We’re thrilled to share the story of wars, the melodic hardcore mob from Rugby, UK who’ve just signed to Spinefarm Records.
Here, vocalist Rob Vicars talks openly about the band’s collective struggle with anxiety, self-doubt and other forms of mental illness, and how it’s all influenced the themes of their debut album, We Are Islands, After All.
“Having fought and mostly lost against the tumultuous, disparaging, sniping echoes of my own mind for as long as I can remember, it’s one thing experiencing this ravage yourself, riding that wave through an unfeeling education and being dashed against the rocks of the ‘real world’ in perfect sequence; it’s another entirely seeing it impossibly intensified in those closest to you.
My tangles with the emotional well locked up inside my head left me clinging by fingertips, heels clattering away at a snapping sense of self-loathing, of corroding anxiety and simple, irrevocable disbelief; but cling I did. Having watched my best friend be eaten away by the devastation of a cyclical force that only he can see, feel, hear, experience, it’s easy to believe we are all eventually left stricken and helpless in one way or another. In wars, this turmoil is channelled and poured out, often contrary to some perceived notion of intention, into something creative and tangible, and that is how we carry on.
‘‘wars’ seemed to be such a fitting encapsulation of our words and our noise.’
As people, we’ve been writing music for a long time, and whether this subject matter was a bit of an inevitability, or the time simply aligned in such a way (which it certainly has for some other stuff we’ve experienced as a band so far), ‘wars’ seemed to be such a fitting encapsulation of our words and our noise. We were writing before we had the name, and when we came to look at the ideas that had occurred naturally when we wrote, this concept of internal conflict was present throughout. In some ways you feel bound to create what you create, what you put out is a product of yourself influenced by the bellowing, the silence, the disquiet of the mind you live with.
Writing music, playing music, contorting about to a violence you’ve created is a catharsis I simply cannot describe. It’s an addiction, something that I know feeds the strength that exists in you, at times when that strength is so disarmed by that deep-seated, echoing insistence that you are not enough.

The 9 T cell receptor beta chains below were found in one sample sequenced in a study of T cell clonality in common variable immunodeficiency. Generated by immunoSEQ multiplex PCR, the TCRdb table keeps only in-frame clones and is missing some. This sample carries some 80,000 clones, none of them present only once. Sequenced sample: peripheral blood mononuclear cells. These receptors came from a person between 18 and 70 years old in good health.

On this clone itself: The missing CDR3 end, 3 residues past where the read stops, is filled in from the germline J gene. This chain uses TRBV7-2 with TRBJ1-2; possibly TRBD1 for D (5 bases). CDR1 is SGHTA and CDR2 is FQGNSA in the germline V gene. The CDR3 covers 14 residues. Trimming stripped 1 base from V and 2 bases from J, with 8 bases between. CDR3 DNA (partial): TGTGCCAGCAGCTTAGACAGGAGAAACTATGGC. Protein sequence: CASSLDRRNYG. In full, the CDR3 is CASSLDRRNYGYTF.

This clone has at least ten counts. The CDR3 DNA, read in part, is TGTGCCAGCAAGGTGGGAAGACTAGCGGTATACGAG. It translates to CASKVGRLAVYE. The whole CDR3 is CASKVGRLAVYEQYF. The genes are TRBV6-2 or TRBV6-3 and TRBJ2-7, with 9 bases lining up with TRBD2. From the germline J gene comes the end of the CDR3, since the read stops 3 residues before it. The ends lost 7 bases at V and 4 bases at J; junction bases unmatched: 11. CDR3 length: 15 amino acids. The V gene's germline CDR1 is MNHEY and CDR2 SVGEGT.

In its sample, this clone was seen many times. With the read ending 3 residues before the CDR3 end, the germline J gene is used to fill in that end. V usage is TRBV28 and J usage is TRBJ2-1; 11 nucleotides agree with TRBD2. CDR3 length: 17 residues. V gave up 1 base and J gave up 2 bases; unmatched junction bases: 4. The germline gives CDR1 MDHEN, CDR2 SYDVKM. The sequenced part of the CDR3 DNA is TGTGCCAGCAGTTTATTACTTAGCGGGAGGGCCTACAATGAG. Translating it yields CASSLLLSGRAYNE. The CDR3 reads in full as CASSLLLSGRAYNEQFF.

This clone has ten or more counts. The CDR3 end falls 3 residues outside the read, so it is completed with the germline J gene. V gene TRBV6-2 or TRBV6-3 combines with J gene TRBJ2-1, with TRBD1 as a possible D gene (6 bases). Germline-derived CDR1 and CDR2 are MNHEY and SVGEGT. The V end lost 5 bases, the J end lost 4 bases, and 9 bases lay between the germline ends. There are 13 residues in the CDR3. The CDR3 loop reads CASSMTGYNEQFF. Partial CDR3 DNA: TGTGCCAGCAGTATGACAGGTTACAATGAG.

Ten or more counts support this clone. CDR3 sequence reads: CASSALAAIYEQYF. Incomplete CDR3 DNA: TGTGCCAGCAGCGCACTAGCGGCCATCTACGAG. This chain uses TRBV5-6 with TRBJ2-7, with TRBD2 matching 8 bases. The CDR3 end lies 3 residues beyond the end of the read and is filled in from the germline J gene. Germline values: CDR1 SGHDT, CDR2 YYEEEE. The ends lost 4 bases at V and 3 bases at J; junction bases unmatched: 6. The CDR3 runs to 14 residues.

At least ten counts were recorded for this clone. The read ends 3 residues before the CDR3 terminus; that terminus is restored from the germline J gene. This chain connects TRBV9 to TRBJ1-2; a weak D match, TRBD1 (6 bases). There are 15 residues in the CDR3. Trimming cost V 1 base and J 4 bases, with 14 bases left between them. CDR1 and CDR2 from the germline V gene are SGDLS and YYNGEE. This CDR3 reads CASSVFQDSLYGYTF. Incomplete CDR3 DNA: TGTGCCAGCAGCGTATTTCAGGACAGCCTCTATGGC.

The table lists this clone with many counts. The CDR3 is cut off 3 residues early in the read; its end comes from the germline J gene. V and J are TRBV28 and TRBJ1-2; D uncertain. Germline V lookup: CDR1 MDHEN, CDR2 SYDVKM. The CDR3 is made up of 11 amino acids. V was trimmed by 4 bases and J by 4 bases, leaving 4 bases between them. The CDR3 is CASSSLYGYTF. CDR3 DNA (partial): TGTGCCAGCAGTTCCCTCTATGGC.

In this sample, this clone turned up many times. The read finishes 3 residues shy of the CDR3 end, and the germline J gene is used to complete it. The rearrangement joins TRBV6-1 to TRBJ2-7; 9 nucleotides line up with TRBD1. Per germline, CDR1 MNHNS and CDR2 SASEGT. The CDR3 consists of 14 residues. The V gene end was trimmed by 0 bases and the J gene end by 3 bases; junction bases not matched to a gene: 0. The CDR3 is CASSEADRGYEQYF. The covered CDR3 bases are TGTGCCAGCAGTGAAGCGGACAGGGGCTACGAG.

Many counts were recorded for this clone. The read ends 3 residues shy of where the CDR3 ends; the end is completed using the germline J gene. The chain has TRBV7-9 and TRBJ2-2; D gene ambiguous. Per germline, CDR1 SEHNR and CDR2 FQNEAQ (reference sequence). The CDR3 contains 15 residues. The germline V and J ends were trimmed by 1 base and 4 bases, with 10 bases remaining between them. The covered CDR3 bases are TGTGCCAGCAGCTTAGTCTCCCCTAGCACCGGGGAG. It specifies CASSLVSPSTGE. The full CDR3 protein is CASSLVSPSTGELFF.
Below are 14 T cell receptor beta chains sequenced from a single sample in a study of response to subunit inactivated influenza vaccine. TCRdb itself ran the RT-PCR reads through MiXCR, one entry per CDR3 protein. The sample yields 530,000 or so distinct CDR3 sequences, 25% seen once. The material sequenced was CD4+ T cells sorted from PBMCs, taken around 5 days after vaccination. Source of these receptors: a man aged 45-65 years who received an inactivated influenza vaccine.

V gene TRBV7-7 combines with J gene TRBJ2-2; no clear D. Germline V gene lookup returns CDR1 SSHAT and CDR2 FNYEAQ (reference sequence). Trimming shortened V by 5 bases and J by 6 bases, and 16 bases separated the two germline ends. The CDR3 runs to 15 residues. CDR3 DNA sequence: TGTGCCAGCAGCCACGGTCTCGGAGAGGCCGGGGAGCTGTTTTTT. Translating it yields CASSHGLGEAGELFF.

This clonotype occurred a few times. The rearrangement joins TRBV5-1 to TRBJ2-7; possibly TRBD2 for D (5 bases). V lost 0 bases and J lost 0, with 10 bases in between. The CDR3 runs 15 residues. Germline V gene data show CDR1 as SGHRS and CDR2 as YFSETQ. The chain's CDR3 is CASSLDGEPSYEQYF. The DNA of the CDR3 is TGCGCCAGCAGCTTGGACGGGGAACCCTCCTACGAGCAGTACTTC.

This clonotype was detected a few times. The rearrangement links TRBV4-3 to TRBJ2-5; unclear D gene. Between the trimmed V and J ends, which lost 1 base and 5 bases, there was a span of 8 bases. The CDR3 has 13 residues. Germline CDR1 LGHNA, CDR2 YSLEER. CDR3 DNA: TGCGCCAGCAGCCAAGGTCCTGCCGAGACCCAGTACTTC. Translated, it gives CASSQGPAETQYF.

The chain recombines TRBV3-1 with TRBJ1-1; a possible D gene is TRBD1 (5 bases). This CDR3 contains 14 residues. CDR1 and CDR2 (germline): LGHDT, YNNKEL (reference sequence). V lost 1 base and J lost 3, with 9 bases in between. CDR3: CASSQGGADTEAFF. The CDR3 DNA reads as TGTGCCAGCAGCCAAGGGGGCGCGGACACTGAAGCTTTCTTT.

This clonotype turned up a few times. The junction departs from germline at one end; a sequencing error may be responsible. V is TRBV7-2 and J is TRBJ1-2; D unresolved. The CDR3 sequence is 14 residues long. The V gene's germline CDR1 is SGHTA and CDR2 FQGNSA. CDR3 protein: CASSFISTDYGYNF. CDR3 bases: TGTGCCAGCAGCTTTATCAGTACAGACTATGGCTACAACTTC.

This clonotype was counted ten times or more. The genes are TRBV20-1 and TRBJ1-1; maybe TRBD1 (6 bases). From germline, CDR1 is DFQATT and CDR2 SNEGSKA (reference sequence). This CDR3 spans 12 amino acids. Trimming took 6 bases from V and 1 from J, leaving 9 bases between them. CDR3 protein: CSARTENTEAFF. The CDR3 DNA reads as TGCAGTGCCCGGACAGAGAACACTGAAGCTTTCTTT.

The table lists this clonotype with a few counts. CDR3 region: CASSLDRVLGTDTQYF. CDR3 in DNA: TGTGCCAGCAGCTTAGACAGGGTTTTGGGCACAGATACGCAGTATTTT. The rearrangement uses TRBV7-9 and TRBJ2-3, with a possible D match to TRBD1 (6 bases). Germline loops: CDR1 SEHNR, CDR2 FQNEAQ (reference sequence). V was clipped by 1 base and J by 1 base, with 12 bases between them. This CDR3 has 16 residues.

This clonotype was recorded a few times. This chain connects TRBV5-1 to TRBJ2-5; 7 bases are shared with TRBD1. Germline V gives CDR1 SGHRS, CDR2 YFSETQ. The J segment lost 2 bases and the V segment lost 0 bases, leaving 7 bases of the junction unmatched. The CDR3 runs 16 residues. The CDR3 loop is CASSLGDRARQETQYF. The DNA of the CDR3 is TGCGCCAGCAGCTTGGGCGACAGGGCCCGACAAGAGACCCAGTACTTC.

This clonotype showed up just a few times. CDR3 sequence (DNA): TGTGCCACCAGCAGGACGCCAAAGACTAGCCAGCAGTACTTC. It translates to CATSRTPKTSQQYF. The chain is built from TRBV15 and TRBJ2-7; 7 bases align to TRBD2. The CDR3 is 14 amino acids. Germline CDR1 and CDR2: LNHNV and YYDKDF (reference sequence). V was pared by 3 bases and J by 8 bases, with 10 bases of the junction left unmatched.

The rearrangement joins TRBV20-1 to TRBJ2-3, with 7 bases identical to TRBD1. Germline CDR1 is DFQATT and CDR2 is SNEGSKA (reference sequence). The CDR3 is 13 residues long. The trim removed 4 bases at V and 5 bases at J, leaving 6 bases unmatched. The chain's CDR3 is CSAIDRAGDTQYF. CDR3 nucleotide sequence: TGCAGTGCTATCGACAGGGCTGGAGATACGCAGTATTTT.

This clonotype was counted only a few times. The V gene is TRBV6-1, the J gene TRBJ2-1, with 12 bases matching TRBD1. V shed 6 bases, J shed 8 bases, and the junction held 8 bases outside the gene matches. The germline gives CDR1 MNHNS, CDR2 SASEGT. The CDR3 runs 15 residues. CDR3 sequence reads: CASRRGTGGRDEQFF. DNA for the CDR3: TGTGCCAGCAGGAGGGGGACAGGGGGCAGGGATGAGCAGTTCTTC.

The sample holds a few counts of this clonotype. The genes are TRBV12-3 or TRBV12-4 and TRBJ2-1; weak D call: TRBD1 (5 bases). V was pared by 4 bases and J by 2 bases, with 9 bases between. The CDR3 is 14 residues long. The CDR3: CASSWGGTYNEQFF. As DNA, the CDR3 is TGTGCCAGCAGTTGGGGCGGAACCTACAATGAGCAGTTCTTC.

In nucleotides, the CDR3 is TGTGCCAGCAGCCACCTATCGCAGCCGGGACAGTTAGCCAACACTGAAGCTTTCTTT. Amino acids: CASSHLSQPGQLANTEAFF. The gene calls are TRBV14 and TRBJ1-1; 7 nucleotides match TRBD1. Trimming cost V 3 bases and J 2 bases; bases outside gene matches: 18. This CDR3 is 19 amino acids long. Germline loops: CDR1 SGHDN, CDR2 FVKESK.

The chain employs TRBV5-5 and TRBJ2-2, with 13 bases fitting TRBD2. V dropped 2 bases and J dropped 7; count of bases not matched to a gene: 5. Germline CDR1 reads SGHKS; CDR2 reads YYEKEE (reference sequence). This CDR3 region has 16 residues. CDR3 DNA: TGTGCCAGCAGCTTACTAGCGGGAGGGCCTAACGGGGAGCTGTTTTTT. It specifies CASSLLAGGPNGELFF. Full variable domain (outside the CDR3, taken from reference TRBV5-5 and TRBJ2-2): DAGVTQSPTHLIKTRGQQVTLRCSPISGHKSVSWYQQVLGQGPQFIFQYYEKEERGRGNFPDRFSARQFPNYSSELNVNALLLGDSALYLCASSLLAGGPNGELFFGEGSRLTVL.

Of course, I’ve also seen that turbulence render even the most effective of cathartic, release-valve-esque tools useless; when you can’t get out of bed and pick up a guitar or a notebook, when going for a walk, or moving from bed to sofa, something that you know will help, is too much.
Watching this happen to someone so close to you leaves you seemingly adrift, helpless, frustrated, alone. But pushing through that sense of inertia is vital if you’re on the other side, if you can, because that person needs you – if only for a text or a phone call, an interaction which might seem passing, or repetitive, but could be the difference that keeps someone sheltered from the storm of themselves for another day.
wars have recently recorded an album, and these subjects, these invisible battles, permeate throughout. It seems they are at the forefront of our lives in the smallest and the largest of ways always, and finding a creative skeleton to stretch them over is a unique thing. Letting those darkest days come out of you in tactile forms is something I can attest to being entirely worthwhile, on the occasion you can grasp at it.
‘In our first two singles, the tracks tackle this sense of dread that comes from the sudden idea that you don’t know yourself.’
In our first two singles, the tracks tackle this sense of dread that comes from the sudden idea that you don’t know yourself. When you’re consumed by ambivalence and indecision, when your actions don’t echo the things you feel you know about yourself, it can leave a residual sense of loss and anxiety, something that in turn eats its way into other parts of your life. The latter single, The Art of Not Knowing discusses dealing with the problem more directly than some of our other songs; learning in some ways, to live with those demons, and turn that disparity into art.
I am lucky to have clung to the walls of that well, lucky to have such a platform for catharsis, lucky to know so many brilliant people who talk, discuss, support and prioritise the issue of mental health. Whether you are in the clutches of your demons yourself, or are close to those that are struggling; I can but tell you from some small experience to look for a creative release, find a way to occupy that mind and banish those thoughts through your fingertips. It won’t always be the answer, but it may at least provide some momentary refuge. Most importantly, love each other, always, fiercely, and never forget how much difference a simple message to one another can make.”
wars – We Are Islands, After All, is out 27 January 2017.